There are some missteps. Tolkien’s adamantly anti-industrialism theme of the books is abandoned for political talk about massive industrial projects requiring unheard-of workforces. Looming threats are abandoned at sea, and cliff-living elves espouse shrewd phrases that are more droll platitudes than sage advice. We are also supposed to believe a character dives off a ship and swims/teleports hundreds, if not thousands, of miles to shore. There is also a nasty fascist streak in these elves that I doubt Tolkien would be on board with.

Additionally, casual conversations about distrust and racism run wild and take away some of the sweetness of Tolkien’s fantasy. In this version, it is hard to imagine a group of people coming together eventually to help some random hobbits do anything, much less band together on a dangerous mission that will likely end in death. That might yet become a strength, though. Middle Earther anxiety is new to the source material and might be the spark this series needs to survive.

With only two episodes available for review, it’s hard to say what might happen. The main storylines might crystallize and become more focused, and the threats more immediate. We also might get more of Tolkien’s underrepresented lands. I want to know about places only casually mentioned in the books. Places caught up in broad terms like the East. I don’t want to see them on a map as if we are in a bad hybrid between the novels and GOT’s title sequences.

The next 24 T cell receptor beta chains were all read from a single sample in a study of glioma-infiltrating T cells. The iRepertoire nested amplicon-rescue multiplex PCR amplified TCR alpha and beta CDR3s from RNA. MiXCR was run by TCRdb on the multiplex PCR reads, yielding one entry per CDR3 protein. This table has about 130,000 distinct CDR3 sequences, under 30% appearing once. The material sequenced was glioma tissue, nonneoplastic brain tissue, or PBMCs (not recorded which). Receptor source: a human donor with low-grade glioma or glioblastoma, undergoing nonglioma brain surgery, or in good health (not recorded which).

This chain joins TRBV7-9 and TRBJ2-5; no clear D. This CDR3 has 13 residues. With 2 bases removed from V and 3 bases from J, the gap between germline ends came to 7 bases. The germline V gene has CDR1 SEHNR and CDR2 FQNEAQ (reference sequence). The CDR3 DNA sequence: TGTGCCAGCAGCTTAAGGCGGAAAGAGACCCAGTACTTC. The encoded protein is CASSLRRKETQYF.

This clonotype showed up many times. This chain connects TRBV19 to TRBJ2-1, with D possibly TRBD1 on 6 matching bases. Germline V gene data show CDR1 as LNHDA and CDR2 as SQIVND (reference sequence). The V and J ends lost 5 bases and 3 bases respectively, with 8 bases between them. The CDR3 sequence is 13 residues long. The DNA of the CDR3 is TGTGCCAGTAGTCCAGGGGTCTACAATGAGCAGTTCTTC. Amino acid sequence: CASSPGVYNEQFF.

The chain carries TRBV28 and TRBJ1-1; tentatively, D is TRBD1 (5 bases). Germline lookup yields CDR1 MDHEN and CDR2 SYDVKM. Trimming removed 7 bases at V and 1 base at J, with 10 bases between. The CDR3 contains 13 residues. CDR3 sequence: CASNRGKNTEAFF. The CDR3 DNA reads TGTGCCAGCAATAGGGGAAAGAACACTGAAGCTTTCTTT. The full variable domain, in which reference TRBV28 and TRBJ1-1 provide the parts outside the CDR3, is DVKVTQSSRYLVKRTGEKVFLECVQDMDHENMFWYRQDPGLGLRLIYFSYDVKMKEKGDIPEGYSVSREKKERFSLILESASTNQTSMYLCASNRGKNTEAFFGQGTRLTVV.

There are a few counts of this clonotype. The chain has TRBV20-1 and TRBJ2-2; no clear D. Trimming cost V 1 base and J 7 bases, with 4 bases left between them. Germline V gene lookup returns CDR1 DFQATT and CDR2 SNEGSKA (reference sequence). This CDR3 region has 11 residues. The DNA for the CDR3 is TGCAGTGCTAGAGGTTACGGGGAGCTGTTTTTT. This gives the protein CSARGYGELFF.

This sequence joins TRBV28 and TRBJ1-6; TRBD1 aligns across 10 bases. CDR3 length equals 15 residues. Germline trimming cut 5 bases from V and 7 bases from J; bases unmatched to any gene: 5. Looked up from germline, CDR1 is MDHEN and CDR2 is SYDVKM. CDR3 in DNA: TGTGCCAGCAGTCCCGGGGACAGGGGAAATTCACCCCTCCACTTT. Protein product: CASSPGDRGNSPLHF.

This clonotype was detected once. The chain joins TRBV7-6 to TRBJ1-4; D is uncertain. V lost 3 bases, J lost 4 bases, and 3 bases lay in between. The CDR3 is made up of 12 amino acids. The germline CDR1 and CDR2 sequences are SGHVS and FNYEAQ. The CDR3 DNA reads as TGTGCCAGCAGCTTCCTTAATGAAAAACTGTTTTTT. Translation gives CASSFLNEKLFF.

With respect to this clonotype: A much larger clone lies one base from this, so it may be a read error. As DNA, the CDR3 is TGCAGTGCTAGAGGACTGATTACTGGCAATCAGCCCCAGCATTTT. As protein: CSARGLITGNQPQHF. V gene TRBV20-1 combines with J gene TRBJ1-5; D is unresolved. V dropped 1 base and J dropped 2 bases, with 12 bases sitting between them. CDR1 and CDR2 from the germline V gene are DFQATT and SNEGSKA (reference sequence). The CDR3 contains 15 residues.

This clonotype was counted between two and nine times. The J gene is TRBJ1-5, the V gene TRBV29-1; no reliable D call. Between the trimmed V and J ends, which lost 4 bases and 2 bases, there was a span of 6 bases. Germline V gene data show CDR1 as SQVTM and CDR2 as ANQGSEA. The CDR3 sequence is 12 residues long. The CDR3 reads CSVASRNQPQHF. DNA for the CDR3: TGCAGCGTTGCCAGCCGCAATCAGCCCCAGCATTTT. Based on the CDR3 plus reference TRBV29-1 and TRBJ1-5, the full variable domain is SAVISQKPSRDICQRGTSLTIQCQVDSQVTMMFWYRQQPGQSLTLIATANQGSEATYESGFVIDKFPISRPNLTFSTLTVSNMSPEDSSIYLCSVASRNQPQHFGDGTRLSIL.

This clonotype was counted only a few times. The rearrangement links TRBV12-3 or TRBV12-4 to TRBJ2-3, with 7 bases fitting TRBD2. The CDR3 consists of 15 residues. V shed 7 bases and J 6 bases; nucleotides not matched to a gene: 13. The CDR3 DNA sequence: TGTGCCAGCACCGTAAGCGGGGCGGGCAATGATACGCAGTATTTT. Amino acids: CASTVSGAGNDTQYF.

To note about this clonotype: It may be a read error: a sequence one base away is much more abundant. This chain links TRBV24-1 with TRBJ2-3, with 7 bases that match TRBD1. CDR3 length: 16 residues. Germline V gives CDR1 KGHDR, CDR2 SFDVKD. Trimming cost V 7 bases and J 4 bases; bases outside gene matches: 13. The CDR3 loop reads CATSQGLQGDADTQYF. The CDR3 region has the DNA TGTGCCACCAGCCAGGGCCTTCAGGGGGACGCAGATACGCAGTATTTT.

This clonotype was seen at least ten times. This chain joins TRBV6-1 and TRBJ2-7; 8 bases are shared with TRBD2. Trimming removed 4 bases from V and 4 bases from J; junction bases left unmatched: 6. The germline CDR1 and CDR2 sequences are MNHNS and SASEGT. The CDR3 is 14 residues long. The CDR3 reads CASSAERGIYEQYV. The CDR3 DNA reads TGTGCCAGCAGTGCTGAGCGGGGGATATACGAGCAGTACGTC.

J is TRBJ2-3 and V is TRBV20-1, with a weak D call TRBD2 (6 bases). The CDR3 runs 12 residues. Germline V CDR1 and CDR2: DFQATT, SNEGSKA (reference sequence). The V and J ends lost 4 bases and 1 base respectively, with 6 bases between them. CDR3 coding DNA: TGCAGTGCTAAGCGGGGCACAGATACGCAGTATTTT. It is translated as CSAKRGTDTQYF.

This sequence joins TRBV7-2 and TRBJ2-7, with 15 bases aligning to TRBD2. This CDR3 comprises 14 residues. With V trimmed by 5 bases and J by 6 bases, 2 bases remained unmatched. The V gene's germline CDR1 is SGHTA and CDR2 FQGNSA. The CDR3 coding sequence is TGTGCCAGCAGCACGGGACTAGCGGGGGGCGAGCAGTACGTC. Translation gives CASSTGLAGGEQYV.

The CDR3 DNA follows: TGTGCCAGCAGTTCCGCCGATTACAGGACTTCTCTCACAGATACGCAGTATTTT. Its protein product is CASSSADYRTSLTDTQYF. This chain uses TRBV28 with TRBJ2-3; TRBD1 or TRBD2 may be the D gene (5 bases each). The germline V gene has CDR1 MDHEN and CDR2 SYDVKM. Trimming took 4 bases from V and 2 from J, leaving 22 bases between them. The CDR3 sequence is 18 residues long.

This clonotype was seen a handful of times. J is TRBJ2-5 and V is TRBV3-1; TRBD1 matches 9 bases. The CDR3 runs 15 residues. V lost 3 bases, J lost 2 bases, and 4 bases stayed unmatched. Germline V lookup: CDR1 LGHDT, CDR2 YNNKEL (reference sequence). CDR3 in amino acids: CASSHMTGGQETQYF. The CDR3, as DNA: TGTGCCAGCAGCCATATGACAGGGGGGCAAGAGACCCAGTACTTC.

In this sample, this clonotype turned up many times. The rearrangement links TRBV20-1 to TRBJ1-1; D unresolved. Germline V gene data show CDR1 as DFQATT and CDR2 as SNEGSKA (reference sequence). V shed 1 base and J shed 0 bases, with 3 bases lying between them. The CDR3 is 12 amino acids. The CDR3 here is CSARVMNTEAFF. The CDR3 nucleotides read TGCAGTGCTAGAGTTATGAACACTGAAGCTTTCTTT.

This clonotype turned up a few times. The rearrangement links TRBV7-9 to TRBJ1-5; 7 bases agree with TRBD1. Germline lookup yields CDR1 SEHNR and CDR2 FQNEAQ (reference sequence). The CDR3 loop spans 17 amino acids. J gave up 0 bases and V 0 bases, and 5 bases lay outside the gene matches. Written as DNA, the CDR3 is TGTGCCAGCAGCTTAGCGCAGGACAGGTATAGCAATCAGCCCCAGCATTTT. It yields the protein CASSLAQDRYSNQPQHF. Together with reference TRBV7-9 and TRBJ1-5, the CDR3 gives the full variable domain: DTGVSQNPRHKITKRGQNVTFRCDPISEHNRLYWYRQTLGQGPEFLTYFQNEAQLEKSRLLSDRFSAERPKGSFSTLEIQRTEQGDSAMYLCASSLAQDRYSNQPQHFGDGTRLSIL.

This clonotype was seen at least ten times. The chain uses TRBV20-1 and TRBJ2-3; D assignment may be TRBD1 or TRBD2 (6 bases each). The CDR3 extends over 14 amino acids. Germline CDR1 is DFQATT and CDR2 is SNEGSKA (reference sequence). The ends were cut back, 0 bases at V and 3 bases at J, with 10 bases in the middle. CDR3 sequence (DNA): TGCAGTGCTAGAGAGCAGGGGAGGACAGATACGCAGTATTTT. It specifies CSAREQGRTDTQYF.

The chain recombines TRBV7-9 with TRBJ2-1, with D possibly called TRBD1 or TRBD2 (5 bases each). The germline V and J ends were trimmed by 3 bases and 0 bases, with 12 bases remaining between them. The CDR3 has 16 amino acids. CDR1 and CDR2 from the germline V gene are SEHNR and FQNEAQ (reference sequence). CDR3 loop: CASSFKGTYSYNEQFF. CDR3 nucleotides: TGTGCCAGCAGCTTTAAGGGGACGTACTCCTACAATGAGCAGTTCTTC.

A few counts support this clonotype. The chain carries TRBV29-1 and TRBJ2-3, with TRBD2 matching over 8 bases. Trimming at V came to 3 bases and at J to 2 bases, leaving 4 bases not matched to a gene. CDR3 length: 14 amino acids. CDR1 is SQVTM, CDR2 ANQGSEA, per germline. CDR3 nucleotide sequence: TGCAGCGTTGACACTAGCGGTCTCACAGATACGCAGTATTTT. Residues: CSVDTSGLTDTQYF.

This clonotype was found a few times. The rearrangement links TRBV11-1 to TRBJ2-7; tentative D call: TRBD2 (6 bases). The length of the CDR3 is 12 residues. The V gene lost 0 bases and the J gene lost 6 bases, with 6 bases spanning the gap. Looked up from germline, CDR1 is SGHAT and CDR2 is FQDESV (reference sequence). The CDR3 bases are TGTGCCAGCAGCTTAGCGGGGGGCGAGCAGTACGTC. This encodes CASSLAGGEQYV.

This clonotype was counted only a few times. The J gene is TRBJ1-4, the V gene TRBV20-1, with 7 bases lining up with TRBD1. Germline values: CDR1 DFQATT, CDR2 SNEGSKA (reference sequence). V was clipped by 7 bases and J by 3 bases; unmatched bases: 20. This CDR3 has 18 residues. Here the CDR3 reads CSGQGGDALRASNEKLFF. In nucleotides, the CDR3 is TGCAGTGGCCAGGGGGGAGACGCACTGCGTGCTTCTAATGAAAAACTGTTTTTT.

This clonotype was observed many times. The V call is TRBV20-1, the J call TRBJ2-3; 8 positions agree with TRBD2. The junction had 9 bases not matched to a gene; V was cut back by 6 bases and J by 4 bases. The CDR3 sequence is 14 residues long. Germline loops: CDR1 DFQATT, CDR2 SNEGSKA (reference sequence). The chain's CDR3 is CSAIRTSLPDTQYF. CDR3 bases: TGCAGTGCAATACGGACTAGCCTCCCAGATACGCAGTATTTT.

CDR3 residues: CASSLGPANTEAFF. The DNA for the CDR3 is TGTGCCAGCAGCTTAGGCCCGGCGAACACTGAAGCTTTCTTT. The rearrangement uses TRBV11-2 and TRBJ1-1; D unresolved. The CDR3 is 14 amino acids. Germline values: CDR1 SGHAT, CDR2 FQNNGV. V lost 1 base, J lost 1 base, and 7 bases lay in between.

The Rings Of Power has potential. Unfortunately, the first two episodes are a mixed bag of fan service and wild swings. It feels like showrunners Patrick McKay and John D. Payne need time to settle into the immersive world but once established could provide us everything we hoped we might get from more LOTR stories. As a Tolkien purist, I hope they find their footing before the money runs out.

The first two episodes of The Lord Of The Rings: The Rings Of Power premiere on September 2nd on Prime Video. Subsequent episodes are released weekly.